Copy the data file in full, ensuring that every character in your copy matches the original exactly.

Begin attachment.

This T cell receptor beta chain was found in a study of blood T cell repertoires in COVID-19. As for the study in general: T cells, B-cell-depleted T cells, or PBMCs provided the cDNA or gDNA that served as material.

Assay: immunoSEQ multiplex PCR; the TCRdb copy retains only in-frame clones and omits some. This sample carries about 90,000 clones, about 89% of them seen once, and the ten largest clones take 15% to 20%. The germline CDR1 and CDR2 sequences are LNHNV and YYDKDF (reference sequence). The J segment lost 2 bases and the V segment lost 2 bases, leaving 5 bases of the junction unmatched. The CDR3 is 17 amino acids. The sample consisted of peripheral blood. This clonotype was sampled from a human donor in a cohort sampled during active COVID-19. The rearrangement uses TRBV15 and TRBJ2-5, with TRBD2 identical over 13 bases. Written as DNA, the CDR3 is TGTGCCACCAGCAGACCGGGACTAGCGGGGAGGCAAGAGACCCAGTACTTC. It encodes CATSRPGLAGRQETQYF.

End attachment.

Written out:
This T cell receptor beta chain was found in a study of blood T cell repertoires in COVID-19. As for the study in general: T cells, B-cell-depleted T cells, or PBMCs provided the cDNA or gDNA that served as material.

Assay: immunoSEQ multiplex PCR; the TCRdb copy retains only in-frame clones and omits some. This sample carries about 90,000 clones, about 89% of them seen once, and the ten largest clones take 15% to 20%. The germline CDR1 and CDR2 sequences are LNHNV and YYDKDF (reference sequence). The J segment lost 2 bases and the V segment lost 2 bases, leaving 5 bases of the junction unmatched. The CDR3 is 17 amino acids. The sample consisted of peripheral blood. This clonotype was sampled from a human donor in a cohort sampled during active COVID-19. The rearrangement uses TRBV15 and TRBJ2-5, with TRBD2 identical over 13 bases. Written as DNA, the CDR3 is TGTGCCACCAGCAGACCGGGACTAGCGGGGAGGCAAGAGACCCAGTACTTC. It encodes CATSRPGLAGRQETQYF.